Wal-Mart Stores Inc. is amending the terms of its agreements with approximately 10,000 suppliers as part of its effort to better control the costs associated with merchandise sold in its stores.
The distribution of letters and new agreements throughout the year began this week, the retailer said. A review of agreements and changes in terms were initiated by Wal-Mart U.S. CEO Greg Foran, who first hinted changes were coming during an April presentation for analysts.
Supplier agreements typically are renewed year to year and govern items such as terms of payment, when and how merchandise is supplied, warehousing and distribution of goods, relevant chemical information and other conditions of sale. Terms of agreement differ from supplier to supplier, and Wal-Mart said the goal of the new agreement is to bring more simplicity and consistency to its relationships with vendors.
The changes to terms are being made in hopes of reducing costs.
Keeping costs and prices low "was Sam Walton's plan more than 50 years ago, and it's the plan for our company today," the confidential letter from the Office of Supplier Administration reads. "Operating under this model affects all we do at Walmart, including how we work with your company, how we advertise and how we go to market."
Wal-Mart, which provided a copy of the correspondence it is sending to suppliers, has been working through a strategy to improve traffic and sales in its U.S. stores. During the first quarter of its current fiscal year the retailer reported a 1.1 percent increase in same-store sales. Revenue of $2.4 billion was up 3.5 percent from the same quarter a year ago, a financial performance that Foran described as "reasonable."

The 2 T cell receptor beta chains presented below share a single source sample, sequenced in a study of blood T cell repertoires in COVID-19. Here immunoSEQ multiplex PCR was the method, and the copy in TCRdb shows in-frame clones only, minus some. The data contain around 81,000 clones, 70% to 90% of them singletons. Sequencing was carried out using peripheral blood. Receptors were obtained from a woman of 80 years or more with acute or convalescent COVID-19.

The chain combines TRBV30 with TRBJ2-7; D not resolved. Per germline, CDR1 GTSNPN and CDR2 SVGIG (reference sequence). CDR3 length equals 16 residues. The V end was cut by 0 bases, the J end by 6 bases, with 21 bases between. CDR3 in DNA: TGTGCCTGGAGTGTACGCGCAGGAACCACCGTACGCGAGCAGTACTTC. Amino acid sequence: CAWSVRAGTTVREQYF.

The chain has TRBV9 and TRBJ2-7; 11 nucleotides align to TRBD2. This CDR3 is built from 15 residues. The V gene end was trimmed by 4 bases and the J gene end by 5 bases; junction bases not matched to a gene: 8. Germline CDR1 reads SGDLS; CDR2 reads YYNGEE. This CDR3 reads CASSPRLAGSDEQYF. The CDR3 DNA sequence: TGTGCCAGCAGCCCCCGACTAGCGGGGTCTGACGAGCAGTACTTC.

Amendments to the agreements focus on five areas where Wal-Mart says it is seeking to become more consistent and simplify how it works with suppliers. Company spokesman Deisha Barnett said Wal-Mart is changing to terms that will "more closely align us to those offered by major retailers and companies in related industries."
Deadlines and specifics of the contracts will vary from supplier to supplier.
Identifying ways to trim costs and operate more efficiently as a result of agreement changes is among the areas that supplier consulting firm 8th & Walton has been working to help vendors. Although Wal-Mart has always subscribed to a philosophy that keeps costs and prices low, there is a renewed public emphasis on the business model.
"As big as Wal-Mart is, they really strive to simplify things as best they can," 8th & Walton President and Chief Operating Officer Darrell Rosen said. "If it can be done in three steps, don't add five. Keep it in three. Simplicity is a way keep costs low."
Wal-Mart's efforts to remain a price leader has been addressed by company executives throughout the year, including its annual shareholders meeting earlier this month. Foran told analysts in April that the company was reviewing its marketing agreements with suppliers and working "day to day with the merchants to sensibly pivot the business so that we get back to the DNA that we know is pretty good."
Wal-Mart's Every Day Low Price (EDLP) model is designed to drive high sales volume. It is counter to what some other retailers are doing, but CEO Doug McMillon told suppliers during a recent appearance at a conference in Springdale organized by the University of Arkansas that it is good for them in the long run.
"It's so counterintuitive. It takes so much discipline," McMillon said. "What EDLP does, it builds customer trust because they don't feel you're jerking them around and changing prices on them all the time."
Business on 06/20/2015